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Facebook Messenger Getting Autoplay Video Ads In Private Conversations

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As Facebook is looking for more places to push its ads, Messenger is now getting autoplay video ads in private conversations.

Just to be clear, Facebook had already introduced ads to Messenger early last year in a bid to milk its standalone messaging app for some more money. Since it's a free app, the ad-supported model made sense, but those ads were static.

Facebook Messenger Autoplay Video Ads

The difference now is that Facebook Messenger is getting video ads that play automatically, appearing right next to private conversations in users' inbox. Since its flagship Facebook app already has ads galore, the company needs to expand its ad presence on more of its platforms.

Facebook Messenger is one of the most popular services of its kind with a slew of monthly active users worldwide, and so far it has not been as crowded by ads as the social network. That's about to change soon, as Recode reports that Facebook started rolling out autoplay videos in Messenger on Monday, June 18.

Autoplay Video Ads In Private Messenger Conversations

While Facebook's move to insert autoplay video ads in Messenger is not completely unexpected, some users might not like the new changes. Users might feel that having such ads embedded in their inbox is annoying or intrusive and might have a negative impact on the overall Facebook Messenger experience.

There's no shortage of messaging apps currently available on the market and Facebook itself also has WhatsApp, in addition to Messenger. WhatsApp is not showing any autoplay video ads, at least not yet, so it would not be surprising if some users chose to migrate to a different platform.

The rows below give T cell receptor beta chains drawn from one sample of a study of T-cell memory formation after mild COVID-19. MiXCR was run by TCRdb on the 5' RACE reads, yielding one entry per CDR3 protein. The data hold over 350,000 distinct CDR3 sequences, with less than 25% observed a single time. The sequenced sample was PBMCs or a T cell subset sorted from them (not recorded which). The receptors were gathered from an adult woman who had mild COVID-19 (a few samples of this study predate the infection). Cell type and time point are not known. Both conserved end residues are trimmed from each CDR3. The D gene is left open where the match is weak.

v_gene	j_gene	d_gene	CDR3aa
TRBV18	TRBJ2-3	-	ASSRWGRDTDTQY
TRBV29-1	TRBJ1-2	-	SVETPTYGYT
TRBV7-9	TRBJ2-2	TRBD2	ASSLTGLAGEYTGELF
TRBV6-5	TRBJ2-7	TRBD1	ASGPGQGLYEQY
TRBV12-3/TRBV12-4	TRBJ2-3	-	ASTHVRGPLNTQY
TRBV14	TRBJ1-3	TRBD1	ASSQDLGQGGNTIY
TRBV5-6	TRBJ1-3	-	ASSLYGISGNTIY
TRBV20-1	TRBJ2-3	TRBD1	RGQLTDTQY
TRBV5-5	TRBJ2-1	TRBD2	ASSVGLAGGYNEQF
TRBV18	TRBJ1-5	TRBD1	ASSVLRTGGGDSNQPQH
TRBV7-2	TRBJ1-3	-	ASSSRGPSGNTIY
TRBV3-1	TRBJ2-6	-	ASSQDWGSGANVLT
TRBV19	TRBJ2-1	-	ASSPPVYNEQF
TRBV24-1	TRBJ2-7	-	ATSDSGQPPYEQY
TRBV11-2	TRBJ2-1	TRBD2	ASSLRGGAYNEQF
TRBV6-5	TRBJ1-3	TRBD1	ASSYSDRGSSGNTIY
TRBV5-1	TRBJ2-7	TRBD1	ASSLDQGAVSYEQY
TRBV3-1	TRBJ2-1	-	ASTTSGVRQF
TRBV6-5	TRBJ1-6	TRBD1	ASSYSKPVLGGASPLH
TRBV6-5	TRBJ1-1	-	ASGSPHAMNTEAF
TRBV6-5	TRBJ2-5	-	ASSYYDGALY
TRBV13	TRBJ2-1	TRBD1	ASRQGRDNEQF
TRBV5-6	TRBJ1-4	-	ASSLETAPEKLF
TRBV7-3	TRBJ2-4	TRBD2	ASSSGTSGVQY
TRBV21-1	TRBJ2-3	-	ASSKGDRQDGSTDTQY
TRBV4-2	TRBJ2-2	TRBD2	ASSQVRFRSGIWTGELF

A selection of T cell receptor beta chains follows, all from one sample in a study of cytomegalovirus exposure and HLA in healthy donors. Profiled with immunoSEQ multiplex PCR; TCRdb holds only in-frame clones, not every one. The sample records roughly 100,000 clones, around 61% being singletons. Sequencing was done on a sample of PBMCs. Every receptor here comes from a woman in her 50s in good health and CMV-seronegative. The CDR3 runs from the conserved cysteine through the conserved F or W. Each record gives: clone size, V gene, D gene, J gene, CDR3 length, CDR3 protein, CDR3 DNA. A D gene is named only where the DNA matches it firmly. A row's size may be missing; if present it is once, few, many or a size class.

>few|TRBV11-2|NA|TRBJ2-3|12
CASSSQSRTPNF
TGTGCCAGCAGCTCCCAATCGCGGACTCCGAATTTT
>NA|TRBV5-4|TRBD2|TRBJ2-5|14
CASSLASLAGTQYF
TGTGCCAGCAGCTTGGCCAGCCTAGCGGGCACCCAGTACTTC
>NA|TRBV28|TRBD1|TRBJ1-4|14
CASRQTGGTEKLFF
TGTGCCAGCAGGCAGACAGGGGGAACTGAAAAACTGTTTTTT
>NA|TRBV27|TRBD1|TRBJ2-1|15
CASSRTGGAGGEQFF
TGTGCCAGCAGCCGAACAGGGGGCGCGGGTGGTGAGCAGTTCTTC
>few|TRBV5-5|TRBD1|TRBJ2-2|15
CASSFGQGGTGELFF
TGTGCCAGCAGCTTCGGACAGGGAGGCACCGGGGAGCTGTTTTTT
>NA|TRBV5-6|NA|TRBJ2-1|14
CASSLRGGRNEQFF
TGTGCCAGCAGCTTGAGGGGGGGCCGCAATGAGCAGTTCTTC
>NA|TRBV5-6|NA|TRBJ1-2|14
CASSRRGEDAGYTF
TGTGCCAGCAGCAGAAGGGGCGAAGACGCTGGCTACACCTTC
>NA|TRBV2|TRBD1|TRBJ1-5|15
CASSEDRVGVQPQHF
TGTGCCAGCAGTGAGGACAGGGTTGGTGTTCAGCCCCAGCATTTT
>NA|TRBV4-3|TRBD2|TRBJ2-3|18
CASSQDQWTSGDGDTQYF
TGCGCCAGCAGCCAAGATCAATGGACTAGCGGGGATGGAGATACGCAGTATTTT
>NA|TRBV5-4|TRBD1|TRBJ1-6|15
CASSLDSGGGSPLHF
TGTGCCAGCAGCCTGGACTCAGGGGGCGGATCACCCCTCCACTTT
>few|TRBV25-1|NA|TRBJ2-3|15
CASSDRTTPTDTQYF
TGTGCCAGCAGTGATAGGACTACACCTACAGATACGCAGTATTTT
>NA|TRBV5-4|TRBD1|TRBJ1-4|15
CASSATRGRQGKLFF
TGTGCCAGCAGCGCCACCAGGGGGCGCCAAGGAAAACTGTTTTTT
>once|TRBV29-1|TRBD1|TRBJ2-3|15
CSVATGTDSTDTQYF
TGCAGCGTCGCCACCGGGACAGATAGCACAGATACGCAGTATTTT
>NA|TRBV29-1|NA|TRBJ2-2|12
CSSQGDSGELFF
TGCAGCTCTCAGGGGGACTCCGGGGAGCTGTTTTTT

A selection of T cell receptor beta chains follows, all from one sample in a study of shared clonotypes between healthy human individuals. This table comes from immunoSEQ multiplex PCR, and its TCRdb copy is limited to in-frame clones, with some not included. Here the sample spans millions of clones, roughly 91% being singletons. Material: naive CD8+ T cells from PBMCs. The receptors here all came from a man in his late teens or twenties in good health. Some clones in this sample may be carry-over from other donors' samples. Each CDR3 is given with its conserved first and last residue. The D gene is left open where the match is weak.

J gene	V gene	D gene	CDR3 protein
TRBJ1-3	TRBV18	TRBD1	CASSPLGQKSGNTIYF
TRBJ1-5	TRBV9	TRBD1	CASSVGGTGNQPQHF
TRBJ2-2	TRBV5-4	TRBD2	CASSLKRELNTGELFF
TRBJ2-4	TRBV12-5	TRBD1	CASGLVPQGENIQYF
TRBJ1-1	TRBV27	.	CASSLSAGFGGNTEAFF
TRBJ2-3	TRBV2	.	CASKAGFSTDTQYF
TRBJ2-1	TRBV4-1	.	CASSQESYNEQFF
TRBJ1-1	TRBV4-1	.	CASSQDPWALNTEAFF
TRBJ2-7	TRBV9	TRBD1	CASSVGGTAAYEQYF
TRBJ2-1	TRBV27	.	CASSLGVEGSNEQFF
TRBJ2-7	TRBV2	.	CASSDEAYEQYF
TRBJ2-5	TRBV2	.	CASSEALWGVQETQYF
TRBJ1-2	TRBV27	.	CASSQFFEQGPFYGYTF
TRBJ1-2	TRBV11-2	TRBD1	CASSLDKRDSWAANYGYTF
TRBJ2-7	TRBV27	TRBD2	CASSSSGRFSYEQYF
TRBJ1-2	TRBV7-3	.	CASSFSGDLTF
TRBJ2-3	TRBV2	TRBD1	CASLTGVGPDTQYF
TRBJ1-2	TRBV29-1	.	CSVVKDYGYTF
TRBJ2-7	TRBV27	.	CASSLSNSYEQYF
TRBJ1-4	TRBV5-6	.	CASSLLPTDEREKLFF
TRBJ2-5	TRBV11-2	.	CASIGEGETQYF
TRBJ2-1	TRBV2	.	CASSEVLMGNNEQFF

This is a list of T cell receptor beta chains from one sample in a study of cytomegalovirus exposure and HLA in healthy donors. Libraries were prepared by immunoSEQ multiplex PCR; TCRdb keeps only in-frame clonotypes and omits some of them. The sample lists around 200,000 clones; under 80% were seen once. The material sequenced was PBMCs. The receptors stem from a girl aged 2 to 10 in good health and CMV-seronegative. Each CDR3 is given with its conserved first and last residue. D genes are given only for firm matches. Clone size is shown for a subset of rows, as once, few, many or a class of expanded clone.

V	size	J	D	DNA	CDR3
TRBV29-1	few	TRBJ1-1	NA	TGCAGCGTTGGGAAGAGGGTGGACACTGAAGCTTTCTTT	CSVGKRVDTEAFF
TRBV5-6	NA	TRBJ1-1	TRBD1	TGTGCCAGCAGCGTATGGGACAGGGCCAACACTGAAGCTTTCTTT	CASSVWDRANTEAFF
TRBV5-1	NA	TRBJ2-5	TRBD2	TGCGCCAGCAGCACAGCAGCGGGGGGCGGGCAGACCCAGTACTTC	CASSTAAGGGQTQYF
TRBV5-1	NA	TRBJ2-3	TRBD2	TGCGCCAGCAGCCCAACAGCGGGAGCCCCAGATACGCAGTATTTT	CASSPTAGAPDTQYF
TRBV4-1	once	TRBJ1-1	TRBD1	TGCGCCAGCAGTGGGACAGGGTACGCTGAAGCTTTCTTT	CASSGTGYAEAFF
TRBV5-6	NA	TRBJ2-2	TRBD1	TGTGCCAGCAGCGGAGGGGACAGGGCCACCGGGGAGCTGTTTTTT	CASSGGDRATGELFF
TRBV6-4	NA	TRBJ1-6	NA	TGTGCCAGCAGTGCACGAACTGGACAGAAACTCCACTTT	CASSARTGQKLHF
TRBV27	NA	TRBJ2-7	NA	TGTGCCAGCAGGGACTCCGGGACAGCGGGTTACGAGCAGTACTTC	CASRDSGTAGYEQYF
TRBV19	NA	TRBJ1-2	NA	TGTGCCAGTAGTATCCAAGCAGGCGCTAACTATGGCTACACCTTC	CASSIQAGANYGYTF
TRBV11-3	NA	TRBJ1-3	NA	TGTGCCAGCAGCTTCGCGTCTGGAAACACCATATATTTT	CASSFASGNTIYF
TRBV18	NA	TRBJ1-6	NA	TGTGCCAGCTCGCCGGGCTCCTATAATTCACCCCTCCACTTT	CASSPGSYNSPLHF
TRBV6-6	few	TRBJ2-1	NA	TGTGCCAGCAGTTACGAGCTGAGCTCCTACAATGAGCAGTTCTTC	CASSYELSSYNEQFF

Top Priority: User Experience

On the other hand, Stefanos Loukakos, Facebook Messenger's chief of the ad business, says that he's taken the risks into account. He will keep an eye on how users react to the change to determine whether these new ads are turning people away.

Loukakos tells Recode that delivering a high-quality user experience is a top priority for the company, and it doesn't know at this point whether the autoplay video ads in Messenger will prove to be a good idea or not.

"Signs until now, when we tested basic ads, didn't show any changes with how people used the platform or how many messages they send," says Loukakos. "Video might be a bit different, but we don't believe so."

Based on how users react to the new autoplay video ads, Facebook might decide to leave them or pull them from Messenger.

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